Two versions of Christ's agony in the garden of Gethsemane -- how alike they are and yet how different. Almost the same size, both are illuminated manuscript pages; both have floral borders on gold backgrounds surrounding small pictures of the scene in the garden. But one is rather serene and done in delicate colors, while in the other, Christ, clothed in blue and almost garish pink, collapses into the arms of an angel like a ham actor doing a death scene.
The first is from a book of hours of about 1500, by a Flemish artist. The second is a forgery by William Charles Wing, who in the mid-19th century cashed in on the vogue for medieval art by taking another book of hours of the same period and adding his own illuminations.
In the Walters Art Gallery's latest manuscript show, "The Gothic Revival: The Illuminated Manuscript in Medieval and Modern Times" (through April 7), Wing is described as "one of the most skillful imitators of the Flemish style of about 1500." But if this delightful show demonstrates one thing above all, it is that the art of the Gothic revival doesn't equal the real thing.
The 19th century's interest in the medieval period fostered the study of illuminated manuscripts and the creation of new ones, whether honest reproductions or forgeries that masqueraded as old works, whether hand done or printed with the process of color lithography.
Walters curator Elizabeth Burin has brought together a fascinating group of objects that shows both the 19th century's depth of interest in the Middle Ages and how the products of that interest often just don't measure up.
There are carefully executed manuscript models for printed editions of old books, their illuminations drawn directly from original sources. There are books of illuminated letters and decorative motifs upon which 19th century illuminators could draw. There is a set of lessons in illuminating, shown near a box of paints and paint brushes made especially for "Illuminating & Missal Painting." And there is a group of illuminated initials copied from a 13th century manuscript in 1895 and kept ever since in a book on manuscript illumination.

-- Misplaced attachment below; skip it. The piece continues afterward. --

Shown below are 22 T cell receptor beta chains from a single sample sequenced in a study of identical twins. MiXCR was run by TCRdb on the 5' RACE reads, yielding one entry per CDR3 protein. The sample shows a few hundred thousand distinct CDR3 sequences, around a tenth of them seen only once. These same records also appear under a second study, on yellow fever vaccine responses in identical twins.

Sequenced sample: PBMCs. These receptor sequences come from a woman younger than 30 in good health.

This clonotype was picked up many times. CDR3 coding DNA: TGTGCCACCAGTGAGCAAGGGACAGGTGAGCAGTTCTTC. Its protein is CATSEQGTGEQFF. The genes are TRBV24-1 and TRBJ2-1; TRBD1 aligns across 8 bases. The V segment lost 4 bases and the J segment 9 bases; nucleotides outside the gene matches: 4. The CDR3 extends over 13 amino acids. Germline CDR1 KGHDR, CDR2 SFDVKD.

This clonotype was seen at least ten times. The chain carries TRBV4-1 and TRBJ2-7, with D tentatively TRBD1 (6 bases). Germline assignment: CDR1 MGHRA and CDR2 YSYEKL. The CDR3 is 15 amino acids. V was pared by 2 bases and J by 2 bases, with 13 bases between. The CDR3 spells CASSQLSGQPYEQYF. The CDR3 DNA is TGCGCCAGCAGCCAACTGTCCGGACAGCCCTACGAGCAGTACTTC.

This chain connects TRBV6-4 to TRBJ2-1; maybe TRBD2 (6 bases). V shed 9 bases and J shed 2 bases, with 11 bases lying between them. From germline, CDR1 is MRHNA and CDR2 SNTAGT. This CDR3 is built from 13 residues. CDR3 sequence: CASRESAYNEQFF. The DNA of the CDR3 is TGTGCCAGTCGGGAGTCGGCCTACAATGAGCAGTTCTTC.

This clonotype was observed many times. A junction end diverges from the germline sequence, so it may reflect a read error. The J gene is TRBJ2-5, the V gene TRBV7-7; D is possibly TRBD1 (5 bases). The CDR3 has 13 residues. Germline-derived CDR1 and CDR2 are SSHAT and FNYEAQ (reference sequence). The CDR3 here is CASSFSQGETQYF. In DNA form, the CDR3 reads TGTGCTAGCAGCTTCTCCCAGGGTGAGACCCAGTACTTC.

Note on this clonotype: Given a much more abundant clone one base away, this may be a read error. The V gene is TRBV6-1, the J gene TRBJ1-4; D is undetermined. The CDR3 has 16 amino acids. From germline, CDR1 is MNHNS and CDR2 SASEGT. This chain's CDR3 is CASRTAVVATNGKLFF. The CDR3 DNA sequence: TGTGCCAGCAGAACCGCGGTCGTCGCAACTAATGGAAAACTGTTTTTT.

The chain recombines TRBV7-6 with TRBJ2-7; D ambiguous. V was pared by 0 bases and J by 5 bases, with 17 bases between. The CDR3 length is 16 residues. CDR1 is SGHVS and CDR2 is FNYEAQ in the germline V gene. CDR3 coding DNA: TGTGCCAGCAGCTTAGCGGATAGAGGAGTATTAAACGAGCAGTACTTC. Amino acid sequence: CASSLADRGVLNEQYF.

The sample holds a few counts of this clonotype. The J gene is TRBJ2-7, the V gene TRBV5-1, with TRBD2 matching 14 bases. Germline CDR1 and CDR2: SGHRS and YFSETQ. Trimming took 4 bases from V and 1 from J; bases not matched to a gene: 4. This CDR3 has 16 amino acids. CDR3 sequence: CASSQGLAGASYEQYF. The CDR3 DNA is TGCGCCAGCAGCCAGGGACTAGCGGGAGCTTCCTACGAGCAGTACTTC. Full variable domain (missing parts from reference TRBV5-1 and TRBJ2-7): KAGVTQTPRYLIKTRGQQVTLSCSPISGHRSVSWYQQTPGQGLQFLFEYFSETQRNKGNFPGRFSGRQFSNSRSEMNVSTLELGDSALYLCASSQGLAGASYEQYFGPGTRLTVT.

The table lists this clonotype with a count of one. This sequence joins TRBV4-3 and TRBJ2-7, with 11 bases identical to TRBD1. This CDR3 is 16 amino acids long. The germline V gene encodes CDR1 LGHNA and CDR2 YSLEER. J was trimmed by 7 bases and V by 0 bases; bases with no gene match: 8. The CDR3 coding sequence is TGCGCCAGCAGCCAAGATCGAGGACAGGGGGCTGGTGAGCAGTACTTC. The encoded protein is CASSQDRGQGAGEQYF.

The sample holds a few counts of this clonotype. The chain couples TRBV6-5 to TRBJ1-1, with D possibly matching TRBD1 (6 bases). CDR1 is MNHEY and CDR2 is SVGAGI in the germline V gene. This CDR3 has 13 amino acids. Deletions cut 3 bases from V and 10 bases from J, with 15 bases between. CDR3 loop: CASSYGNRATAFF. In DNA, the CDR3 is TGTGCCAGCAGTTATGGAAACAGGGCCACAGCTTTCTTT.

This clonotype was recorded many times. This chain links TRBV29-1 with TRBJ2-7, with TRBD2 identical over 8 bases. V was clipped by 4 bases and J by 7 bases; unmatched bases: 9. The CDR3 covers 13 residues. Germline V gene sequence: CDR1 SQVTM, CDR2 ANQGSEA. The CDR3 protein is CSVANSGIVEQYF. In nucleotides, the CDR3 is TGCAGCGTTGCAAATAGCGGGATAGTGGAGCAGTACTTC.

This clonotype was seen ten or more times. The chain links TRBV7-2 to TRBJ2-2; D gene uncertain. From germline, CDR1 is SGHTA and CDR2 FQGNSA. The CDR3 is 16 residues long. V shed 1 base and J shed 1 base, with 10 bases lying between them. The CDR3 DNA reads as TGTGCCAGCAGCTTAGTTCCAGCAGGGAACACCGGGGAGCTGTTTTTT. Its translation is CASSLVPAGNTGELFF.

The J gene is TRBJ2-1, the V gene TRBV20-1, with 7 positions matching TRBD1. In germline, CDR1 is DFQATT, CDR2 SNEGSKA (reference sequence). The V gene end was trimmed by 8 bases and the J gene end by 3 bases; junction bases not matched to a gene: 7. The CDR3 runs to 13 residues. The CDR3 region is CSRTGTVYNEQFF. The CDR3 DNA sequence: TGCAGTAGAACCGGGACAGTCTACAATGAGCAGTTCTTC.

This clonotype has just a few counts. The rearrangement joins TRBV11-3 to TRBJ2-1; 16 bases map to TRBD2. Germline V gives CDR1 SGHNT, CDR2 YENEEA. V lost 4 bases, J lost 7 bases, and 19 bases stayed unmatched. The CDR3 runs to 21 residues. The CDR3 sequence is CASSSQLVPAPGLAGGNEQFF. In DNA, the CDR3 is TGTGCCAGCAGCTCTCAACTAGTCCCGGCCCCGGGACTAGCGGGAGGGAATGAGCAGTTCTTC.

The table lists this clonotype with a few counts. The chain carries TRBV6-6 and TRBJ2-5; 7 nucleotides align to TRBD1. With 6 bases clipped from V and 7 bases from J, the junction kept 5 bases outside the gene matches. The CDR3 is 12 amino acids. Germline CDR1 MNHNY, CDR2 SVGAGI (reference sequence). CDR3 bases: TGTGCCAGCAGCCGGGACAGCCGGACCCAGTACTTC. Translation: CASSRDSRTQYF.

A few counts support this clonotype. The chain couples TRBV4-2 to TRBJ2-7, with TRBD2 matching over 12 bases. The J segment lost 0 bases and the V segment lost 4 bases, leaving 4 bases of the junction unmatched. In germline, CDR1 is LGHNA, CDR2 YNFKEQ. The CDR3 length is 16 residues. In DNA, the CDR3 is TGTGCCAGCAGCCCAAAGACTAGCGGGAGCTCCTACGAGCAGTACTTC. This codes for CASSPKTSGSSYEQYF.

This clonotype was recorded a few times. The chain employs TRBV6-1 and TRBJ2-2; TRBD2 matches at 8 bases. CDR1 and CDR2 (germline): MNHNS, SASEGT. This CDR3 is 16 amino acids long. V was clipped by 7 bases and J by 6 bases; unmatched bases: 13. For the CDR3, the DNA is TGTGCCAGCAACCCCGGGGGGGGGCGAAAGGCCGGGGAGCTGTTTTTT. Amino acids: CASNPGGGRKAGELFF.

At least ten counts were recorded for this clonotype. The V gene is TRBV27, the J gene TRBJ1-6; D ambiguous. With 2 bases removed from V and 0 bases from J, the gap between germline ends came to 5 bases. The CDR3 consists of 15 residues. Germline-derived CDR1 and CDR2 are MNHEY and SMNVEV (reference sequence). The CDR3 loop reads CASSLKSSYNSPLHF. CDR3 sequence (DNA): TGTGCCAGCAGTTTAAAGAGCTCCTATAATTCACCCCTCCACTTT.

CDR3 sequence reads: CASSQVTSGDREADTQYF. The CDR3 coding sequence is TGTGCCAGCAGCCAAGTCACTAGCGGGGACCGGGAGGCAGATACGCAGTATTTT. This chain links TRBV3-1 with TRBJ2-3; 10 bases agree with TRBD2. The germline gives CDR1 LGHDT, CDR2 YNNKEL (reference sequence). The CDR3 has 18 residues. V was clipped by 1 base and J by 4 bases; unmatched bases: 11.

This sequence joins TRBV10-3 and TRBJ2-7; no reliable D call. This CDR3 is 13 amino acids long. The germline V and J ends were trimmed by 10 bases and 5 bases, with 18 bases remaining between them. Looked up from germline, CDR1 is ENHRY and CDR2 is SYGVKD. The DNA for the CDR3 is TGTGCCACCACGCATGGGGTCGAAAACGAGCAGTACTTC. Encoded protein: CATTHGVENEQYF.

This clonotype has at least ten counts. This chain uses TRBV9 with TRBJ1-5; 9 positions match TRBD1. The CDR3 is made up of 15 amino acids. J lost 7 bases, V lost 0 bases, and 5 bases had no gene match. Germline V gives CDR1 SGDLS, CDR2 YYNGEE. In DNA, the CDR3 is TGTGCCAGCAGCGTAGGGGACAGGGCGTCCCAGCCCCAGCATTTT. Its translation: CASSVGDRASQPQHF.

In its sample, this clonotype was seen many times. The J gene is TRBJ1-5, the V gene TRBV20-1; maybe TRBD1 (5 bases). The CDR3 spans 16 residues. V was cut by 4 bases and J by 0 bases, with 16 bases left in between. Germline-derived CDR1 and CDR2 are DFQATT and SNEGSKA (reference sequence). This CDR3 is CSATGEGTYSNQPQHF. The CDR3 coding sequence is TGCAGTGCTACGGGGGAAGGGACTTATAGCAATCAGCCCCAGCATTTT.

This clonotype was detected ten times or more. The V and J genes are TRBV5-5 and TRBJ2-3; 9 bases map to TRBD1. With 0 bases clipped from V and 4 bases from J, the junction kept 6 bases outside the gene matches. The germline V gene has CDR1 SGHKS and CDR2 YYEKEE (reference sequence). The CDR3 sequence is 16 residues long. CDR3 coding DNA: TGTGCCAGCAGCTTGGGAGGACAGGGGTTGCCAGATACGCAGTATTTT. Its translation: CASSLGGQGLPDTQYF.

And then there are the comparisons, which on the whole exhibit the inferiority of the 19th century product. In Paris in 1852-1853, author and illustrator Albert Racinet copied a 14th century Italian manuscript in his own hand to be used as a model for a printed version. The 14th century book is not present but Racinet's manuscript copy and the printed version are, the latter comparatively flat and lifeless in comparison with the hand-done page.
A 19th century book of prayers from Lyons (1886-1887), whose pages are actually woven silk, claims that it is based on 14th to 16th century manuscripts, when its figures clearly copy those in the 1846 Paris book of hours shown nearby.
One can only wish this show could have been bigger -- although, given the size of the Walters' manuscript gallery, it couldn't. An hour here seems like a few minutes.